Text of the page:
Meryl Natchez

Carnac the Magnificent

Back when marriage was for keeps
my mother-in-law watched Johnny every night.
He came on after the 11 o’clock news, flickering his monologue
onto the desolate late-night air waves as Mabel sat
quilting in her empty living room.
Not much happened in her day
or was likely in the next, her grown son
set against fulfilling his promise,
her husband wheelchaired for life.

But Johnny made her laugh, his
shy, Midwestern corn, his string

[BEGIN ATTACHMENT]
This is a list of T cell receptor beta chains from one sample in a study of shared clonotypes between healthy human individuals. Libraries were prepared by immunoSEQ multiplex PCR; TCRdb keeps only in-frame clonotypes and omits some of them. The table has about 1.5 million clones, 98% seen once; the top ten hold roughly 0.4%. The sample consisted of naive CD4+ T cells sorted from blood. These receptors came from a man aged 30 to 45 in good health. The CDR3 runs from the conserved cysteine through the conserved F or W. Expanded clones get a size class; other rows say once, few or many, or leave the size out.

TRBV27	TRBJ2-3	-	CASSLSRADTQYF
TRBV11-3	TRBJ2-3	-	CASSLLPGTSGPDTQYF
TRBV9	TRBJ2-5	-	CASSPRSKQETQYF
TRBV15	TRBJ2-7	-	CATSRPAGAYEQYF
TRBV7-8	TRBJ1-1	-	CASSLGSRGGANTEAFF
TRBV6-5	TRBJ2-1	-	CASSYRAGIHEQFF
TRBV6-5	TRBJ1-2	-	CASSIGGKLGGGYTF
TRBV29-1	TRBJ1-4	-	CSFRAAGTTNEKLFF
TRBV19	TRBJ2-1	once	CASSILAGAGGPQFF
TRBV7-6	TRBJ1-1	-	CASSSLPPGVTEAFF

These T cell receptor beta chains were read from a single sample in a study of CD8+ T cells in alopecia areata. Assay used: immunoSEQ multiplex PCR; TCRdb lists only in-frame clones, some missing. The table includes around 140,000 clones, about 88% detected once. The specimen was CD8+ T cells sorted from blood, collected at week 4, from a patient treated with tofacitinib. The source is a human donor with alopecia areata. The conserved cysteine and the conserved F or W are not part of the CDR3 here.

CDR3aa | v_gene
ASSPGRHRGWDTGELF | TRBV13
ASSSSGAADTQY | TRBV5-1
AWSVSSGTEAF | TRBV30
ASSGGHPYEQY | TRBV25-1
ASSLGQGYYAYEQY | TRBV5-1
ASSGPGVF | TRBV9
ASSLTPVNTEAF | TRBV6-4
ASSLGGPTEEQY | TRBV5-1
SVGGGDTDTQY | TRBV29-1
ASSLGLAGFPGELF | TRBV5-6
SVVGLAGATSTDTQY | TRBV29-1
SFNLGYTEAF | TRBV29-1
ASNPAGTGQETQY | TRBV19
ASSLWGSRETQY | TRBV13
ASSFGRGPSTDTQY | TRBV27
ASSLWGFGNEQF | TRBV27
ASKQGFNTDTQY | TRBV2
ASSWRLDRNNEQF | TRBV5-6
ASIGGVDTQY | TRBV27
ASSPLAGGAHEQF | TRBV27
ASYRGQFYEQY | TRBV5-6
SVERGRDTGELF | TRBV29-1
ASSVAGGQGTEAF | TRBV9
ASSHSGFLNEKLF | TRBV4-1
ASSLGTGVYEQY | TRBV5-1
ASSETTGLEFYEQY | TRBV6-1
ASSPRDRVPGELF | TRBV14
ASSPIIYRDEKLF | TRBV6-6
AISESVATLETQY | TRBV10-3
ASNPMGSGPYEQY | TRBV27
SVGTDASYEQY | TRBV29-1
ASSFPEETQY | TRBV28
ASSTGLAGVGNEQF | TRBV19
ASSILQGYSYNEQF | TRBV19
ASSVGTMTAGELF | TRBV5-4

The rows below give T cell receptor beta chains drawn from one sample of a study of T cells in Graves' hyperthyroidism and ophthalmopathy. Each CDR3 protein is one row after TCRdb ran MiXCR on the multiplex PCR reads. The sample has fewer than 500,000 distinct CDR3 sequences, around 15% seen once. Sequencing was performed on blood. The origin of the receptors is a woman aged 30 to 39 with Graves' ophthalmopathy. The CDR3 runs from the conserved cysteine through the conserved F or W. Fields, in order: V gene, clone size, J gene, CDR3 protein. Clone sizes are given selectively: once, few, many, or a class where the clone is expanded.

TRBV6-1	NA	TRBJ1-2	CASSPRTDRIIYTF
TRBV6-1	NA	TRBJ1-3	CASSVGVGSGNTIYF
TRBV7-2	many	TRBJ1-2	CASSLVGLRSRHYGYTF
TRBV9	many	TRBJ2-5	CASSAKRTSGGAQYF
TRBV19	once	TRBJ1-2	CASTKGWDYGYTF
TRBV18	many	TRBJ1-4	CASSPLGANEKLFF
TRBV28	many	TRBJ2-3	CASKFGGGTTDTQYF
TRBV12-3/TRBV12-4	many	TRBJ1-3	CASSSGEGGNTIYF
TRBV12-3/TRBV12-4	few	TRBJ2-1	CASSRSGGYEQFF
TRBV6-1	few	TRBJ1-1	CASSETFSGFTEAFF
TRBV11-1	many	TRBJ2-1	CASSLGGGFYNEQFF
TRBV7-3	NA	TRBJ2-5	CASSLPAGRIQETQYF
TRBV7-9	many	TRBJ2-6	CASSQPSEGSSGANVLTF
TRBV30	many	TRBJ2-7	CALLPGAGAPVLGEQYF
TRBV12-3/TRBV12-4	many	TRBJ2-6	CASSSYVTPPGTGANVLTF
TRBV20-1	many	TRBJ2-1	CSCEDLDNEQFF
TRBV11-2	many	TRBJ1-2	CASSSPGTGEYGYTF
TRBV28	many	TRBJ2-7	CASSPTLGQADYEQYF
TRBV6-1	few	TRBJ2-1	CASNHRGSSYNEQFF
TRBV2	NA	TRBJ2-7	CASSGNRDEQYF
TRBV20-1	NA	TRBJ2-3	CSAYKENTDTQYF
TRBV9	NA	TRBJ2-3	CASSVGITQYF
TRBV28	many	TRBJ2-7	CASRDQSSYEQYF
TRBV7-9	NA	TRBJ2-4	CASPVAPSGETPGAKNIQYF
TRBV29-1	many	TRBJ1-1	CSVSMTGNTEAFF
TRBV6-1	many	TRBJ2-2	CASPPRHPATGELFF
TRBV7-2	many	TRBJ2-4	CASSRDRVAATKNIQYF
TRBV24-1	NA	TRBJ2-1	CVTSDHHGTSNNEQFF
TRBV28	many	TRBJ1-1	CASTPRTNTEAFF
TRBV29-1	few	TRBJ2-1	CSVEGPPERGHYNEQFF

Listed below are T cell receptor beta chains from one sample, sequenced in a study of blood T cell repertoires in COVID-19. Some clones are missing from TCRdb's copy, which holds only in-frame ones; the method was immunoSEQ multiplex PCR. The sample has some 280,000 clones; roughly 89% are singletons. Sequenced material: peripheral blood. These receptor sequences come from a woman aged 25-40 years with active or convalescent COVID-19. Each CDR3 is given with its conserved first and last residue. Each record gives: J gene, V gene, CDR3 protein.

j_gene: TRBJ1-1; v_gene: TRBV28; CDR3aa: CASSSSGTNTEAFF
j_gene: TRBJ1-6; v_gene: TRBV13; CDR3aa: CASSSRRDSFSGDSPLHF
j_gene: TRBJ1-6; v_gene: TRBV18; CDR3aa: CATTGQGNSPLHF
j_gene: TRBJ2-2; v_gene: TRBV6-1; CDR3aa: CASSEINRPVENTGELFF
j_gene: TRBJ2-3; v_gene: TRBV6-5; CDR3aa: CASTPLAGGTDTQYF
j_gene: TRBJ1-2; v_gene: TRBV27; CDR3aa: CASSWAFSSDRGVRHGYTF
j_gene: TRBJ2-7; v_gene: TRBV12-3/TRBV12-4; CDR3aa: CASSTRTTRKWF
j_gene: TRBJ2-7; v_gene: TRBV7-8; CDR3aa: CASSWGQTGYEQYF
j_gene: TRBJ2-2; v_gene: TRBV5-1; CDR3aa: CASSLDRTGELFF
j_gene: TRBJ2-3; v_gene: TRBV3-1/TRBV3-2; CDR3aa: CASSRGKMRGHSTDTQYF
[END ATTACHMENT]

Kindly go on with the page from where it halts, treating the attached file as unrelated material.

of ruinous marriages,
the zany turban and outrageous animals.

One time she knit and sent 
a red acrylic crotch cozy, plumped
with tissue paper, an exercise
that required some imagination as to the size
and shape. I wonder how many of those he got
from women knitting by the light of the TV
in Wichita or Omaha or Bend?
She never heard back.